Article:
The bill, signed by President Barack Obama on Friday, included a cyber-espionage review process for federal purchases of technology from China, a measure incorporated last year amid growing U.S. concern over Chinese cyber attacks.
In a weekend statement, China’s Commerce Ministry said the move “went against the principles of fair trade” as it sought to curb purchases of Chinese technology and export of satellites and parts to China.
“China is resolutely opposed,” the ministry said in comments attributed to an unnamed official in its U.S. trade division. [Source]
The bill requires NASA and the US Justice and Commerce Departments to gain federal law enforcement approvals before purchases of Chinese information technologies can be made. From The New York Times:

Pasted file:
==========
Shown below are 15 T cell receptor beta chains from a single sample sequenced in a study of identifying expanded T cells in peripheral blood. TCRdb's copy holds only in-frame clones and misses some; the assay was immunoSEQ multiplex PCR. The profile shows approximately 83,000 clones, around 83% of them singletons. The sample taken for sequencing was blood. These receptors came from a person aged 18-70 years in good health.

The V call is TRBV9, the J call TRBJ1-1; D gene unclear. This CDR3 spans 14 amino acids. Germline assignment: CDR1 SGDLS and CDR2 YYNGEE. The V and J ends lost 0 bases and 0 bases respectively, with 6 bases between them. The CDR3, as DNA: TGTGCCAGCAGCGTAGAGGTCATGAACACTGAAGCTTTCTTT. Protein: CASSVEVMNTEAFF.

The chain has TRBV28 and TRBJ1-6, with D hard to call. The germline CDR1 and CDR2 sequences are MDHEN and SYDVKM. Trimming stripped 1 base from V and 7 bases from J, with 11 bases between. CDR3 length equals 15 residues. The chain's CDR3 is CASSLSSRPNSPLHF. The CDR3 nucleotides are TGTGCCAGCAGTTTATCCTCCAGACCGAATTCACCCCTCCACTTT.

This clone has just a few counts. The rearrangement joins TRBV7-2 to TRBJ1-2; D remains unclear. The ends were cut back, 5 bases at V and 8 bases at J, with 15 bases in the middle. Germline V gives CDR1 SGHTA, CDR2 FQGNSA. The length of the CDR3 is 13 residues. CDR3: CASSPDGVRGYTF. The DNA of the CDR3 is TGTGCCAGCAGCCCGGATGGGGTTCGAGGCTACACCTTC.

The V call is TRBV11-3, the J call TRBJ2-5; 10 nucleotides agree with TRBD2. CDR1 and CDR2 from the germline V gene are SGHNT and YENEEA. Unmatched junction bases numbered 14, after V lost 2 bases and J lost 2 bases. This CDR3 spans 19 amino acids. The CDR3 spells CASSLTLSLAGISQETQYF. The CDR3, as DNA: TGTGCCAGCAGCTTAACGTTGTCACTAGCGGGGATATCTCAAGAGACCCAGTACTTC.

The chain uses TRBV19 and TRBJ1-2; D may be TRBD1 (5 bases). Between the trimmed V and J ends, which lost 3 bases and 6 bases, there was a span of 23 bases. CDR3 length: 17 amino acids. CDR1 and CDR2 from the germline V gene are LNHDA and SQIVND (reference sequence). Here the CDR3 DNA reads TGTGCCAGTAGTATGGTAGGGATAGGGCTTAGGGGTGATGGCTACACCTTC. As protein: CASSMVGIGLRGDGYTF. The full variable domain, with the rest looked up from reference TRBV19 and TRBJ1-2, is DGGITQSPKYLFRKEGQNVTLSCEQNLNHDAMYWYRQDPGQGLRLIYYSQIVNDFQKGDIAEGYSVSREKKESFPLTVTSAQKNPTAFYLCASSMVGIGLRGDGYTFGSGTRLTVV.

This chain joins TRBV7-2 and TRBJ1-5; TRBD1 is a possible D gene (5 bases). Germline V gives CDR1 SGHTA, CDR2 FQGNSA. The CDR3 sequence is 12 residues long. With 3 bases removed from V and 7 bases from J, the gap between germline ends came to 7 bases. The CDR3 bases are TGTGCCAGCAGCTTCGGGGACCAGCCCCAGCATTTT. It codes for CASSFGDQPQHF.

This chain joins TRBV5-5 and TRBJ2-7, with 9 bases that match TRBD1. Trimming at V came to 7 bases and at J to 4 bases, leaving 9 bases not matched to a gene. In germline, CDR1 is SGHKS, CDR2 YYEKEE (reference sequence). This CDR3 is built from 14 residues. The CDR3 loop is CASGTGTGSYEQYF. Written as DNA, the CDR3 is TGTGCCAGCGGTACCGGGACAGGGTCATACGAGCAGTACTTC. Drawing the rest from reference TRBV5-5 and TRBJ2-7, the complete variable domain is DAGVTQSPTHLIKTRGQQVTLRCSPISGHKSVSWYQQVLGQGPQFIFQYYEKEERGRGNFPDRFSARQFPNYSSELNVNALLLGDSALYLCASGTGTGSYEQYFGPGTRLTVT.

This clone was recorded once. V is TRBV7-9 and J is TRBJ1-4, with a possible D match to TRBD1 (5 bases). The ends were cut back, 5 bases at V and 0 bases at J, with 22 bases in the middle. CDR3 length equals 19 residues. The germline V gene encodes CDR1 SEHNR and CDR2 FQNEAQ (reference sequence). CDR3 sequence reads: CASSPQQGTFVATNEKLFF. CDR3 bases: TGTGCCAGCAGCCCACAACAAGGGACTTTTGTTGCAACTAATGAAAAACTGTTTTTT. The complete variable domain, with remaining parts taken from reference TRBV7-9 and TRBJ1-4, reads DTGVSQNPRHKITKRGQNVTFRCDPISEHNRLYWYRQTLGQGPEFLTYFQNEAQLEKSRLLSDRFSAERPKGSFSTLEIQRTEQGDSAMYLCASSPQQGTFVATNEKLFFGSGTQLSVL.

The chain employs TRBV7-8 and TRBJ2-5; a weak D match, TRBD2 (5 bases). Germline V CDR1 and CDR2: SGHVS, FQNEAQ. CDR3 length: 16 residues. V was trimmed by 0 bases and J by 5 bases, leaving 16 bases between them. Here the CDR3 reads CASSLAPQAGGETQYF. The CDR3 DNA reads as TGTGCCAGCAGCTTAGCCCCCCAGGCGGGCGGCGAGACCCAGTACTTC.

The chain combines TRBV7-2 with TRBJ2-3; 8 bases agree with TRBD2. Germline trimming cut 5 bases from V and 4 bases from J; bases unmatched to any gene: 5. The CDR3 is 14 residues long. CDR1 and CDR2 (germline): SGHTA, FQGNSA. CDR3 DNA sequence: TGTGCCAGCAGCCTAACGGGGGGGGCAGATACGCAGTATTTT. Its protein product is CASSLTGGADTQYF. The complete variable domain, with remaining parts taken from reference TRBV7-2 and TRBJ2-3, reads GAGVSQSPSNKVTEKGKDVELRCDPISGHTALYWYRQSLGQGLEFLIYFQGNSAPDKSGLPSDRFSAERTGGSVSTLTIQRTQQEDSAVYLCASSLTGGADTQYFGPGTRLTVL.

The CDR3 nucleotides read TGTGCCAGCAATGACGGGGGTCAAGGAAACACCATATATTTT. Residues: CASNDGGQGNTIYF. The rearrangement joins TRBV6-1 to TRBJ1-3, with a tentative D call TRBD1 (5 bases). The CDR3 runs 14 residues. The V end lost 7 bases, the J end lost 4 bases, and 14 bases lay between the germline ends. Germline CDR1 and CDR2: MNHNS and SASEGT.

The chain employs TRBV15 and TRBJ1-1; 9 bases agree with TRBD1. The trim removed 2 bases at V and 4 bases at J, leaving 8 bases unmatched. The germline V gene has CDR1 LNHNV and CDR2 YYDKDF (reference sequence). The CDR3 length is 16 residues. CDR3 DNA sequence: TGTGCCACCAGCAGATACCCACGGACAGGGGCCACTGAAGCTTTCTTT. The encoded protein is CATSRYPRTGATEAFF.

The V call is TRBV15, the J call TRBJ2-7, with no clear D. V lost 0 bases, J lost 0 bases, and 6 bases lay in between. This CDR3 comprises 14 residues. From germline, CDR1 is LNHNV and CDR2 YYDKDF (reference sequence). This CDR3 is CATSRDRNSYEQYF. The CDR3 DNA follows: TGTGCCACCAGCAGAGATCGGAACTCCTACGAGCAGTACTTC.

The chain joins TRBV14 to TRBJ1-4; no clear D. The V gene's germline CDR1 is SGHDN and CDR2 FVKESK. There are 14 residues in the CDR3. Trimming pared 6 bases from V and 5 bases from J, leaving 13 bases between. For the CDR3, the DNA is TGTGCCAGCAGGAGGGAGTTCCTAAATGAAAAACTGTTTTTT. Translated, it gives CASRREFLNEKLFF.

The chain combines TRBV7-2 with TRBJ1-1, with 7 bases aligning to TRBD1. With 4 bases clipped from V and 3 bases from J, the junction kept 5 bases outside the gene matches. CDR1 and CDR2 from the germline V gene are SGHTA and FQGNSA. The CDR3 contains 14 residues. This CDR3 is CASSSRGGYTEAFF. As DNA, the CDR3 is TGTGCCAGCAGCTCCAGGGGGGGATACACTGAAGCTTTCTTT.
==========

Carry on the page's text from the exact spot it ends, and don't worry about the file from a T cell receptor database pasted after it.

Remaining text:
That approval must take into account “any risk associated with such system being produced, manufactured or assembled by one or more entities that are owned, directed or subsidized” by China, it says.
Representative Frank Wolf, the Republican chairman of the House Appropriations Commerce-Justice-Science subcommittee, said he directed the language to be included last year because of concerns about potential cyberthreats from Chinese companies such as Huawei and ZTE.
Mr. Wolf cited a 2012 congressional intelligence report that found such companies were closely connected to China’s army, which coordinates cyberespionage against the United States. [Source]